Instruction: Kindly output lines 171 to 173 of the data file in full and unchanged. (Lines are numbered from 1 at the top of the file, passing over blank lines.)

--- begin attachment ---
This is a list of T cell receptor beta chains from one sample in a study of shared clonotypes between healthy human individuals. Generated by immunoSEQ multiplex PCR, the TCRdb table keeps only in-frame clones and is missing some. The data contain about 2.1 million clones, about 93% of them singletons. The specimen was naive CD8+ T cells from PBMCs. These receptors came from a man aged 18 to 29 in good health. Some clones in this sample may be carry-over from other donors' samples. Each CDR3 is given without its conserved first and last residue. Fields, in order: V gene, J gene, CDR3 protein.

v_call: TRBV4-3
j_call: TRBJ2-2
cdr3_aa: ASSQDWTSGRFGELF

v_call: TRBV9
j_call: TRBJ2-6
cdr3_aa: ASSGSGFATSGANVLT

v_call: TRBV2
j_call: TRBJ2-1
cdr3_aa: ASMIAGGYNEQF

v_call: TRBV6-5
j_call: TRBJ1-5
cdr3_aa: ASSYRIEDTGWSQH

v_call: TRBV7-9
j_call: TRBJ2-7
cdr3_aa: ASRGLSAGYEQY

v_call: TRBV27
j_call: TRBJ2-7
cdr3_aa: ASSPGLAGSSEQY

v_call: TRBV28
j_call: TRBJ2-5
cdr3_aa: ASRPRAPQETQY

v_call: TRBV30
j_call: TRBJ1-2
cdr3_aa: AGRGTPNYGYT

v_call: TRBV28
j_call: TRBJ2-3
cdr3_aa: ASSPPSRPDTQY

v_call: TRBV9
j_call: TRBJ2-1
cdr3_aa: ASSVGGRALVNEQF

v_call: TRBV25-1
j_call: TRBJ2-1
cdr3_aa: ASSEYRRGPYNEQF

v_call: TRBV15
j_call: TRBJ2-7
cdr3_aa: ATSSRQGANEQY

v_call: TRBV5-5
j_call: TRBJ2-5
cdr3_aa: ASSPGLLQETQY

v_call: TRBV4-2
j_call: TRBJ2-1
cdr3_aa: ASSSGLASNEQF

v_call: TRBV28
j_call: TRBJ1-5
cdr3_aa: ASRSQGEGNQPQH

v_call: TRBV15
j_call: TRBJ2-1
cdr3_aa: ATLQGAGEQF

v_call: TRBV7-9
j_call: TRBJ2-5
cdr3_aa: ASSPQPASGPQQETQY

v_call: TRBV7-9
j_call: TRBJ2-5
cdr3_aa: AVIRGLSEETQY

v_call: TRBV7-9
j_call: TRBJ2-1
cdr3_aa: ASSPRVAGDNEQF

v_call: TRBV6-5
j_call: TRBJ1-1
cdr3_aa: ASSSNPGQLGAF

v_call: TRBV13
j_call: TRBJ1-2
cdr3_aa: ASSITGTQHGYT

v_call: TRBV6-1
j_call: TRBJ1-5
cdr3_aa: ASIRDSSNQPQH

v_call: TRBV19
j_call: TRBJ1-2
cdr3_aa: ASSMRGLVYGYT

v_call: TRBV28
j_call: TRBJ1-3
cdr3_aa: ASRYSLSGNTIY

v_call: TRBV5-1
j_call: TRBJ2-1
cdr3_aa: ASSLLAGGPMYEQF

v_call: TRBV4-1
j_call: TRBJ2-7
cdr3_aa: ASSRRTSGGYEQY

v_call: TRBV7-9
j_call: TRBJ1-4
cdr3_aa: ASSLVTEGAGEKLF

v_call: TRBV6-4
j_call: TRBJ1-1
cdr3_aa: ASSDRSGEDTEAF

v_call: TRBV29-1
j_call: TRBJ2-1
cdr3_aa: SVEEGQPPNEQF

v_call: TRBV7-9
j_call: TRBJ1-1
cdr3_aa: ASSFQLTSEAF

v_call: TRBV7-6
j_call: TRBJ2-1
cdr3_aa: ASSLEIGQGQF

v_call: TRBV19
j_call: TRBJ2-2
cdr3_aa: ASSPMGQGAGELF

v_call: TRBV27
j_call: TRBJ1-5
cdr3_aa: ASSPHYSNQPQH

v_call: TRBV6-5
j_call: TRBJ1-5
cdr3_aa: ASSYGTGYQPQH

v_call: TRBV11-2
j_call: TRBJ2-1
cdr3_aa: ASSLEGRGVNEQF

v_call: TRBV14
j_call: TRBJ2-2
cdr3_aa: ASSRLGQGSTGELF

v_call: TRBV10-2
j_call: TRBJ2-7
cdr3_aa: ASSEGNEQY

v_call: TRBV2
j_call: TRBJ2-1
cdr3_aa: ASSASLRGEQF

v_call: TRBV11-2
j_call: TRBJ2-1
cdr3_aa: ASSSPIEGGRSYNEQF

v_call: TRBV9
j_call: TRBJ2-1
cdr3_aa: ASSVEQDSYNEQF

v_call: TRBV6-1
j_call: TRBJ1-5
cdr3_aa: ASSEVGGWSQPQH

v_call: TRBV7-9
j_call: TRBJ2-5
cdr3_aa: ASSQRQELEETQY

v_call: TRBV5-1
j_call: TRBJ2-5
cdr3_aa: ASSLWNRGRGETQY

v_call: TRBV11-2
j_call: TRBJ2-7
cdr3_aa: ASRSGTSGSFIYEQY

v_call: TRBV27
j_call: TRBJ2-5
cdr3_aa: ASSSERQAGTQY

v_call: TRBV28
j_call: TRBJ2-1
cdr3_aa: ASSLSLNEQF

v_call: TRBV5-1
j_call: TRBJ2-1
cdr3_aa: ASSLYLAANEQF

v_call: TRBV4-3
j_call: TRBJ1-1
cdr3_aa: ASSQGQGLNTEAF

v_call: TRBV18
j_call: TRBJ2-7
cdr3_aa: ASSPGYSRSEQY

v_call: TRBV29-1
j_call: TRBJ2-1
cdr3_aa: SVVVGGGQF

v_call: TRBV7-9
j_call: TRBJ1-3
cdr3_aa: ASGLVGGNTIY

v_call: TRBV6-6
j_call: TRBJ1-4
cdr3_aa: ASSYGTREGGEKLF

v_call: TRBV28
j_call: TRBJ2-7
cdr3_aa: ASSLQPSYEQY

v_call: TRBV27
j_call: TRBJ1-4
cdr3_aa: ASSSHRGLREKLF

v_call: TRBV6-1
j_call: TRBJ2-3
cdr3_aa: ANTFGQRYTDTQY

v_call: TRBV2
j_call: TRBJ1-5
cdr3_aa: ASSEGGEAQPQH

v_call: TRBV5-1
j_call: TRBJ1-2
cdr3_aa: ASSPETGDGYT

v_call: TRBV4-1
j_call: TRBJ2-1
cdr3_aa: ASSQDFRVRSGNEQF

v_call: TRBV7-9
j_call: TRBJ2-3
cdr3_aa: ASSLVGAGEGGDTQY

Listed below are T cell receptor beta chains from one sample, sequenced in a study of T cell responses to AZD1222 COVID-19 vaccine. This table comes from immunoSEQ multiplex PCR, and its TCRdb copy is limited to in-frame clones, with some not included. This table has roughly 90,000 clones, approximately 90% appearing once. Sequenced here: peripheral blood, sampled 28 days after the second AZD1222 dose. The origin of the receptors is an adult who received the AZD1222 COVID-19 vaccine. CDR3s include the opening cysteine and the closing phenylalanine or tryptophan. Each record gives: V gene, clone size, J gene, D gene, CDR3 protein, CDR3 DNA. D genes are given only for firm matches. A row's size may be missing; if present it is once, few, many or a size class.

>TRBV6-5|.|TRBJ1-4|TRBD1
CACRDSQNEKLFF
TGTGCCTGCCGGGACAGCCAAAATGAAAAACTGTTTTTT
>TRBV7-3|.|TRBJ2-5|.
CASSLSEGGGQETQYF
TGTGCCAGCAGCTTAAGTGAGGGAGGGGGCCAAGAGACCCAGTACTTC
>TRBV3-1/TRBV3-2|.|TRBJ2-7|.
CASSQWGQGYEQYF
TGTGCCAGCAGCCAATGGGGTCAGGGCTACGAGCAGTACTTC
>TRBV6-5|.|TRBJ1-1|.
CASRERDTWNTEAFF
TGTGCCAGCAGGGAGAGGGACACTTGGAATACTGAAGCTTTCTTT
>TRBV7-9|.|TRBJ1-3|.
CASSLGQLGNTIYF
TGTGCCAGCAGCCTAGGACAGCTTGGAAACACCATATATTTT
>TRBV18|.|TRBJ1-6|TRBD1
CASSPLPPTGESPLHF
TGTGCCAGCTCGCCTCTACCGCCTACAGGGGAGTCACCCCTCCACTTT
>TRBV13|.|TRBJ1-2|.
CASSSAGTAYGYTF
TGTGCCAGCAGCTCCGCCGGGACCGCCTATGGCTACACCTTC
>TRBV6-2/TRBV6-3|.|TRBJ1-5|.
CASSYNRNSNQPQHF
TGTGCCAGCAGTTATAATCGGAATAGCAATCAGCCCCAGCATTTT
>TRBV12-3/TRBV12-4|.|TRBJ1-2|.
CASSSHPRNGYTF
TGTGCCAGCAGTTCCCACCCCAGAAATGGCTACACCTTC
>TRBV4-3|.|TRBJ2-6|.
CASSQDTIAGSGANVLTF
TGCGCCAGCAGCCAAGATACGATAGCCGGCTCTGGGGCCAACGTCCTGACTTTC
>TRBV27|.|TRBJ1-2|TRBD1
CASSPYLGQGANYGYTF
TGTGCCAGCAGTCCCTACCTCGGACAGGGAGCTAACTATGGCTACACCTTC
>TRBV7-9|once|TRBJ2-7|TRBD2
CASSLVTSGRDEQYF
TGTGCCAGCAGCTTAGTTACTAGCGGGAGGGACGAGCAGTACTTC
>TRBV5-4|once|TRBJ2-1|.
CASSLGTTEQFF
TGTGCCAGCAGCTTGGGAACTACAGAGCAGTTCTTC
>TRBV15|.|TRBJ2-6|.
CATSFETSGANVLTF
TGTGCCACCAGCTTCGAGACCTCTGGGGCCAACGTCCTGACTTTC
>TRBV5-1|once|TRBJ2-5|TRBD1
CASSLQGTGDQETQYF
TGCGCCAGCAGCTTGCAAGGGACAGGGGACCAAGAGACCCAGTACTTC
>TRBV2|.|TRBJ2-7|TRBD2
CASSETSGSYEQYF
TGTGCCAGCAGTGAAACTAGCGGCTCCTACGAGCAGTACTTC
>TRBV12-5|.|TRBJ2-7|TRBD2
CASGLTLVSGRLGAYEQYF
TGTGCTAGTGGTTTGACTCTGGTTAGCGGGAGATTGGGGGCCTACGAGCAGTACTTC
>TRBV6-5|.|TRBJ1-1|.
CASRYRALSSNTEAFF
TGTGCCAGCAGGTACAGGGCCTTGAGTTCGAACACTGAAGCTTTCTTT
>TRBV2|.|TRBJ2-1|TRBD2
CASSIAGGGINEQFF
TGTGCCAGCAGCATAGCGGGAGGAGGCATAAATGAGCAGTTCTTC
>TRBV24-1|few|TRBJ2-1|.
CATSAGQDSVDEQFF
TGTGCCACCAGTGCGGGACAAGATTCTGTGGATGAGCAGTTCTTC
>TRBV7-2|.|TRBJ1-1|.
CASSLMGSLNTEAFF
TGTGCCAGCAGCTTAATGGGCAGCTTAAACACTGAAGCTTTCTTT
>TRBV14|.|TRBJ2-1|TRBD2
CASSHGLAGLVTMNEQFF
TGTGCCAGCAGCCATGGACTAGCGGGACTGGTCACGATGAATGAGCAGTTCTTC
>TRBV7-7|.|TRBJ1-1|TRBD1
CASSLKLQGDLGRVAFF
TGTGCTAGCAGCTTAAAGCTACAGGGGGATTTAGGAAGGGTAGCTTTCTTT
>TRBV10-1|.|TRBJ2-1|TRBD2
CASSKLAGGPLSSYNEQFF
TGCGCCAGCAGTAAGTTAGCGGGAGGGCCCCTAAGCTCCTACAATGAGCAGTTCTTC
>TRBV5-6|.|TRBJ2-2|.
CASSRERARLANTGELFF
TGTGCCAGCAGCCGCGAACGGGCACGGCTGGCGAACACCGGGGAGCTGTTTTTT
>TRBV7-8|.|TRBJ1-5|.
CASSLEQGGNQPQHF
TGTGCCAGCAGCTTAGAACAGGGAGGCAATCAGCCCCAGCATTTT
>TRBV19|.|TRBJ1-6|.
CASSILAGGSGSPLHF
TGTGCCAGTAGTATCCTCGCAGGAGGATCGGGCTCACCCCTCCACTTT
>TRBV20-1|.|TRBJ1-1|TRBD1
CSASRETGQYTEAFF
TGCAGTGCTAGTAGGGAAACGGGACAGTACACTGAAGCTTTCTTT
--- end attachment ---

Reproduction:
j_call: TRBJ1-2
cdr3_aa: ASSPETGDGYT

v_call: TRBV4-1